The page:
Last week I left Afghanistan for good. When I said goodbye to our local staff member in Helmand he asked "will we see you again in Helmand Province?"
"Probably not," I replied.
After making Afghanistan my home for the last 2 years, leaving isn't easy. But as I say my goodbyes and pack my bags I am leaving with a sense of pride.
Not only pride for the work that we do here, but also the whole international community and the Afghans who often put their lives at stake to help develop their country.
When you're at work here, like any job, the day-to-day setbacks can make delivering anything by the end of the day (and even after two years) seem impossible. But the reality is we've come a long way and I have been lucky enough to be part of that.
Over the past two years, through the projects I have managed we have constructed four provincial roads linking markets in Helmand to main highways, designed and started the construction of Helmand’s first business park which when complete will house between 25 and 40 local businesses, and helped train farmers in Helmand to grow and sell crops like strawberries, when previously opium may have seemed their only option.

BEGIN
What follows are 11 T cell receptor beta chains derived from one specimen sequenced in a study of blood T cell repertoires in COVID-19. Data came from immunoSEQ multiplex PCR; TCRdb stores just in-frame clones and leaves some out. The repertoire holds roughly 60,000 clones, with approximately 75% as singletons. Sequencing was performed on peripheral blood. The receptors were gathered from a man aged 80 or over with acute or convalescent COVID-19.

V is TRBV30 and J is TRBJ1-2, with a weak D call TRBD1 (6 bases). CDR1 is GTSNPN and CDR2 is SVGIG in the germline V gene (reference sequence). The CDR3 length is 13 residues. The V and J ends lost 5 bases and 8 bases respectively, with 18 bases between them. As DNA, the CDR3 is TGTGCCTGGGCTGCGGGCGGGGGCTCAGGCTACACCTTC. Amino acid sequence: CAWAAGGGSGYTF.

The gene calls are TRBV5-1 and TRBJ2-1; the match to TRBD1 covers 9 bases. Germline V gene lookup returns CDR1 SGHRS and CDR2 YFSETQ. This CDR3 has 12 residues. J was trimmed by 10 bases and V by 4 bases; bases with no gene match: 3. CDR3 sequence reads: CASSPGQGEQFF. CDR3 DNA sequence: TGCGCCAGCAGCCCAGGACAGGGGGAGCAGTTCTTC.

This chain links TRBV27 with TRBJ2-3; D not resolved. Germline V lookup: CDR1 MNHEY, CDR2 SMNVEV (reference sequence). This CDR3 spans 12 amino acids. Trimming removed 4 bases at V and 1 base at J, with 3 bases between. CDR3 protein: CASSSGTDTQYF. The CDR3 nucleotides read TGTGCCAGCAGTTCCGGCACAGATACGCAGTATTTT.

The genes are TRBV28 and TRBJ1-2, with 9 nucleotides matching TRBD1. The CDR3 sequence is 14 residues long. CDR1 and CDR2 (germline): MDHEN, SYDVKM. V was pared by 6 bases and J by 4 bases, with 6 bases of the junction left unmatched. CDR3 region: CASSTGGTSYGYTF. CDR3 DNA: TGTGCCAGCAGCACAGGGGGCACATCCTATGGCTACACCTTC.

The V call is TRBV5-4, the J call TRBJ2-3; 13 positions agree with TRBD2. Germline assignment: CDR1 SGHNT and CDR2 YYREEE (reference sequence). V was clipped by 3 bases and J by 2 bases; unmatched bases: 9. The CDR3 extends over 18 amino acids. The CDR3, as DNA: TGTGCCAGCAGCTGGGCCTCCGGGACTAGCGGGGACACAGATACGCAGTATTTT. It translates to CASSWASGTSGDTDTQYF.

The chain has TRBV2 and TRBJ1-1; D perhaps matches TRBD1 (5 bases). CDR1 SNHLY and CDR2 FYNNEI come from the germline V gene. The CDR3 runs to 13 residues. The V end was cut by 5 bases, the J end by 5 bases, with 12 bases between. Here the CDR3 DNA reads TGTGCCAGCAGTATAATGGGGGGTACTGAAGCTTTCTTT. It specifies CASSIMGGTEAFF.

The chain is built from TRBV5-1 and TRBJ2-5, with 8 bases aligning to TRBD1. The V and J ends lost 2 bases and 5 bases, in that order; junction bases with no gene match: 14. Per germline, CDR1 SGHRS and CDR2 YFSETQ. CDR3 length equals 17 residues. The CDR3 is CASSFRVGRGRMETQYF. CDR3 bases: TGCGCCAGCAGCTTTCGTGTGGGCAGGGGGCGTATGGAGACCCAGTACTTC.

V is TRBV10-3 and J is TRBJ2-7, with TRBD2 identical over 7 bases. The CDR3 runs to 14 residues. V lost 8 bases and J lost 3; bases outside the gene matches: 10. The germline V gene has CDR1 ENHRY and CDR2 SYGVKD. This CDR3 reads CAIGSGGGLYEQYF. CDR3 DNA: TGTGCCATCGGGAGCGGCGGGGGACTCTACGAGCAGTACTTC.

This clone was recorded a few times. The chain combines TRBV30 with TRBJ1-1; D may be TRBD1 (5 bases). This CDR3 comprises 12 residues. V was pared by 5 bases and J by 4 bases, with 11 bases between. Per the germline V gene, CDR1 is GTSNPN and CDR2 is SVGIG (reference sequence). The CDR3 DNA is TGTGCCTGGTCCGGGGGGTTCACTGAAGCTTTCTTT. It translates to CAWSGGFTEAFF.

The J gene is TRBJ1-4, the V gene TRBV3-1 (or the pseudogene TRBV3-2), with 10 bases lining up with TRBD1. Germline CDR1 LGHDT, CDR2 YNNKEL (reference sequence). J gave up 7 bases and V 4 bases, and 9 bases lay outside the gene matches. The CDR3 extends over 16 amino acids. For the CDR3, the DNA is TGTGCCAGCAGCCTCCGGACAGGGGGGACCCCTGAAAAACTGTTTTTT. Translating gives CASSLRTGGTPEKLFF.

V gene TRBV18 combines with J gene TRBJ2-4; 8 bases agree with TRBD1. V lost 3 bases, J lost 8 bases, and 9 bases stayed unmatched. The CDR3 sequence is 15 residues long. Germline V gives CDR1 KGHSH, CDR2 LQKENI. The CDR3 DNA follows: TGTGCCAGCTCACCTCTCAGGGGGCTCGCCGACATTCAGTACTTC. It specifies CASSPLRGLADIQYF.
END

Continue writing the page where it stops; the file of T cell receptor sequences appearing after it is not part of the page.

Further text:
I've met children here who are the first members of their family to have a formal education, farmers who through DFID-funded cold stores can preserve the crops they grow to feed their families all year round and men who at the age of 65 are voting for the first time. These small things matter to people here, and I can't help thinking that if the people at home could meet them they’d be very proud of the work we are doing.
I’ll miss watching my projects grow and meeting the Afghans who deliver them for us to benefit their own communities. I'll also miss the people who work alongside me – civilian and military – Afghan and international.
When I was leaving Helmand for the final time last week I happened to be sat in a car with a female barrister. She told me she'd taken a year's sabbatical from her job in London to spend 12 hour days in Helmand working with local legal systems to improve their performance. "Why?" I asked. She explained: "at home I work all day on my own, but here I get to be part of a team."
And it really is a team – military engineers, nurses from Denmark, political experts, seed analysts, combat troops…the list goes on and on. And we're all here working towards the same goal to support this country to secure peace, have a functioning government and achieve economic independence.
It's not easy and there are risks. At times I've wondered why I've left my family at home for this life. But as I pack my bags to leave one last time I do so with a smile knowing it was worth it.